Mists of Pandaria’s main villain, Garrosh, dominated the story. It was the tale of a character that began many years prior, continuing through the Warlords of Draenor expansion. By comparison, Lei Shen’s rise and fall took place entirely before Mists of Pandaria. It was new, original content added to the game from Blizzard. He would, however, eventually be resurrected by the Zandalari trolls, hence why he’s alive when players explore the world of Pandaria.
Despite his resurrection, we were never able to see his threw power.
Lei Shen had a lengthy reign over Pandaria. He built the Serpent’s Spine, isolating the mantid from the rest of the world. He defeated and destroyed the civilizations of both the Jinyu and Hozen races. The Wild God Xuen was unable to defeat Lei Shen in combat. Pandaria wasn’t all Lei Shen was after, though. His Mogu Empire set its sights on Azeroth, allying themselves with the Zandalari tribe to conquer the world.
Yet this would not come to pass; as Lei Shen attempted to take Uldum and its titan machinery, The tol’vir used the Forge of Origination to destroy Lei Shen, his army, most of the Zandalari leadership, and the surrounding areas. The tol’vir sacrificed their land to save the world from Lei Shen and his forces.
It was after this that Lei Shen was resurrected. By the time players encountered him, however, he was weaker. Still, he was incredibly impactful in the world of Pandaria.
It’s finally time to talk about Kil’jaedan the Deceiver.
The Supreme Commander of the Burning Legion is easily one of the biggest World of Warcraft villains. Under the guidance of the Dark Titan Sargaras, Kil’Jaeden led the Legion to destroy all life on Azeroth.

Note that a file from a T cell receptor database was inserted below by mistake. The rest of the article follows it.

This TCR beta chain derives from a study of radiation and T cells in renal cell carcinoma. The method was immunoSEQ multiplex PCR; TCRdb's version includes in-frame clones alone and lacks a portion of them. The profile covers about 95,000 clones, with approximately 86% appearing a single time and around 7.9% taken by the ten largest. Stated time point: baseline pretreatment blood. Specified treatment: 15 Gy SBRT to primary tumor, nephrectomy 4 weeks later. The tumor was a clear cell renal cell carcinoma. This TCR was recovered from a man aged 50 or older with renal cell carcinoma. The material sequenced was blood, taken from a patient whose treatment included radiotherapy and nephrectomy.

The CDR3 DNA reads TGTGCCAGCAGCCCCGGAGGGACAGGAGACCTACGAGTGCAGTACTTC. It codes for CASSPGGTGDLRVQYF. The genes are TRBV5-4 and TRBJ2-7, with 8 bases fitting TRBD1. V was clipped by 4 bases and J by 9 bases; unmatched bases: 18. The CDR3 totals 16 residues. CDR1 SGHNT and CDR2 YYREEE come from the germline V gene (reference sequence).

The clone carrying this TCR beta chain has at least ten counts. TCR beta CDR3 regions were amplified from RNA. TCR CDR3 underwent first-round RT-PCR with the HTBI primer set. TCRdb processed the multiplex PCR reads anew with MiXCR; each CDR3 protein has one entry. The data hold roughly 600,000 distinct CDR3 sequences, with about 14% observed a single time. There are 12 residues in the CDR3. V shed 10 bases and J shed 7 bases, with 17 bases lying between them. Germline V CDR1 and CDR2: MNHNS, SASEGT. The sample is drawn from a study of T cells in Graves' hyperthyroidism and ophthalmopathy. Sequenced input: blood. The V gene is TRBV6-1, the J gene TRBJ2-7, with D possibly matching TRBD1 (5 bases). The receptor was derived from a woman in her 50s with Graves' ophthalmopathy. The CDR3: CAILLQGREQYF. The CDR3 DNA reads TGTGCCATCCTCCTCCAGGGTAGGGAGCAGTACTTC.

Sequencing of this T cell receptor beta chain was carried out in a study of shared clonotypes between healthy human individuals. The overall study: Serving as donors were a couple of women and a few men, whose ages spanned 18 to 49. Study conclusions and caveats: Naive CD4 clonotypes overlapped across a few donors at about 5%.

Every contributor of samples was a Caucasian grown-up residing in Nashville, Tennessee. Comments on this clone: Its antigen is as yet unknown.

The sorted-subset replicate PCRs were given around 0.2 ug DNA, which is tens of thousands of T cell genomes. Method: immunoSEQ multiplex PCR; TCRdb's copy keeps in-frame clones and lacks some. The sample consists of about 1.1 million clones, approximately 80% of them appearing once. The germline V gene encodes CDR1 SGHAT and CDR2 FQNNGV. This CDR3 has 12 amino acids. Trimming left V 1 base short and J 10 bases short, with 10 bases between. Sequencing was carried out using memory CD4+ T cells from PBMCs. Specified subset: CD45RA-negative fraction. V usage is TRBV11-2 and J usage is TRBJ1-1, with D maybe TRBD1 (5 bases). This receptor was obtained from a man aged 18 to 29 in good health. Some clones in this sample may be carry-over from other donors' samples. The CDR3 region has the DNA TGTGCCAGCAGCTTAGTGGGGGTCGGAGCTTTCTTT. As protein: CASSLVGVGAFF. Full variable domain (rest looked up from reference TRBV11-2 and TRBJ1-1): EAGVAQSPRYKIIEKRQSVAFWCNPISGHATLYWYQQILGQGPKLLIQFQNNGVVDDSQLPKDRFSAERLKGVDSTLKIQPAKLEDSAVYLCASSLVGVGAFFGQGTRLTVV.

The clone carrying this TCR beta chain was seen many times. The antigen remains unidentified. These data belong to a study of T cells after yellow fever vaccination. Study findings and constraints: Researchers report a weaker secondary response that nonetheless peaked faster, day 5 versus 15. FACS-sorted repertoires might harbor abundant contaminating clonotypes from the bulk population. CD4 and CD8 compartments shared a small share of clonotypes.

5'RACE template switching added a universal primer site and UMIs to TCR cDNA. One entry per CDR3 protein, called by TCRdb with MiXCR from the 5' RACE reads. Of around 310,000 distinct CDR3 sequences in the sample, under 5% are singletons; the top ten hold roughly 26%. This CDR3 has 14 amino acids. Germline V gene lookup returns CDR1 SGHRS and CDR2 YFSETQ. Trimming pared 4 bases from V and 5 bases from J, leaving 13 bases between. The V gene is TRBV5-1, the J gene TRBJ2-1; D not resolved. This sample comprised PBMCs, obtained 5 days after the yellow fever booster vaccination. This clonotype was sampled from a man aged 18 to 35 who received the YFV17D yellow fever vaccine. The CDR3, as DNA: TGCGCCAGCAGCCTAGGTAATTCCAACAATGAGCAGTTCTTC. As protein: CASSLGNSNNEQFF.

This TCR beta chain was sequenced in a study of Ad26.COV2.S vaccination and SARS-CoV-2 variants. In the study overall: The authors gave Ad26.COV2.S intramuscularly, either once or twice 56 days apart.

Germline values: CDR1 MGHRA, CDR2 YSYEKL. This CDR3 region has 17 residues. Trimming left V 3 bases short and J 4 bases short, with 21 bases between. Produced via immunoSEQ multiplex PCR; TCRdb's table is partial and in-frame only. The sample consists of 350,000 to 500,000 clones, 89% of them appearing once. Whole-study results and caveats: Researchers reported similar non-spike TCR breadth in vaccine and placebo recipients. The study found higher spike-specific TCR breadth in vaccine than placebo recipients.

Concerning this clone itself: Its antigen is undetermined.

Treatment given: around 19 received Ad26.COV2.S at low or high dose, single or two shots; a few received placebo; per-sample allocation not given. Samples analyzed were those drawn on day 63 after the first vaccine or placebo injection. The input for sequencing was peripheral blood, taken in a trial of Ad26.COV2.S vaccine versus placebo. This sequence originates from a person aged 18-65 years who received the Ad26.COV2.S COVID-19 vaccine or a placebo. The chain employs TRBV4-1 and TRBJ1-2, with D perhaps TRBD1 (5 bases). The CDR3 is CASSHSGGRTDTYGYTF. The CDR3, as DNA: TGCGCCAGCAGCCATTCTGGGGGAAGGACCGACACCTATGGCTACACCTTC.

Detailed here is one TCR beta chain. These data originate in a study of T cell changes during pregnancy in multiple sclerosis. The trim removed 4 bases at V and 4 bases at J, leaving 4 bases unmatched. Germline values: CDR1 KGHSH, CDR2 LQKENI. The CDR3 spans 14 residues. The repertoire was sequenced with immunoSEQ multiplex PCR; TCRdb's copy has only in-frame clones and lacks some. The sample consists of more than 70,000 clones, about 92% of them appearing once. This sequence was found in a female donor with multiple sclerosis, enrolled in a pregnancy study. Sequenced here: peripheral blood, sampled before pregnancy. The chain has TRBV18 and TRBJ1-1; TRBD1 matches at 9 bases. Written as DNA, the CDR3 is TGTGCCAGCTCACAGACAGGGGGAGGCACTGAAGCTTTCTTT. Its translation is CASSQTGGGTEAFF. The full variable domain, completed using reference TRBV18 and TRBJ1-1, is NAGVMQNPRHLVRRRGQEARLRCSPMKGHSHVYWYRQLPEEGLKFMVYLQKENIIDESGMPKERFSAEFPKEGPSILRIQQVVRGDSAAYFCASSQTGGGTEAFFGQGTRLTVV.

Our first encounter with Kil’Jaeden comes in Burning Crusade after he convinces Kael’Thas to work on his behalf. When we arrive at the alternative timeline in Warlords and Legion, Kil’Jaeden is pulling the strings. Gul’dan is working on his behalf, aiming to corrupt the orcs, stop the forces of Azeroth, and bring forth the fate his master Sargaeras seeks.
What helps make Kil’jaeden such a memorable villain isn’t just his role as one of the major antagonists throughout all of World of Warcraft, but the relationship between him and Velen. The ability to follow through on an old Warcraft narrative successfully is a testament to the strength of Kil’Jaeden as a character. “I was always envious of you,” he tells Velen with his dying breath. “Your gift. Your faith. Your vision. I never believed that Sargeras could be stopped. Perhaps you will prove me wrong.”
Where other story arcs failed to deliver, Kil’Jaeden’s does.
It turns out that we were prepared. One of the greatest World of Warcraft villains of all time, Illidan Stormrage, left a lasting impression in The Burning Crusade. What’s remarkable is that compared to other villains, his screen time is relatively low.
His presence is felt throughout Outland, even when the Burning Legion is front and center. Sure, the threat of invasion is present, but we know Illidan is looming in the Black Temple. What is perhaps most impressive is the amount of storytelling found regarding Illidan during an age where Blizzard’s cinematic storytelling was lacking. We were fed breadcrumbs during the questing experience. We learned about Illidan as we progressed through the content. It climaxed not during the Black Temple raid but during the attunement quest chain. Maiev’s speech resonates with the player, showcasing the moment’s importance.
For a character whose lore and history are essential to World of Warcraft, his role as one of the major World of Warcraft villains is a crowning achievement when you stick to the in-game story and actions.
Your impression of Onyxia will depend on your faction of choice during Vanilla WoW. If you were a member of the Horde, she was a raid boss who also helped create one of the biggest memes in all of World of Warcraft. However, if you played on Alliance, you’re very familiar with Lady Katrana Prestor.
While her attempts to claim the throne of Stormwind began before in-game events, her continued legacy levitates her to being one of the greatest World of Warcraft villains of all time. Her continued plans to control Highlord Bolvar Fordragon and influence the people of Stormwind were felt throughout the capital and surrounding lands. It isn’t until the Onyxia Lair attunement chain that Onyxia is unmasked during a memorable scene in Stormwind Keep.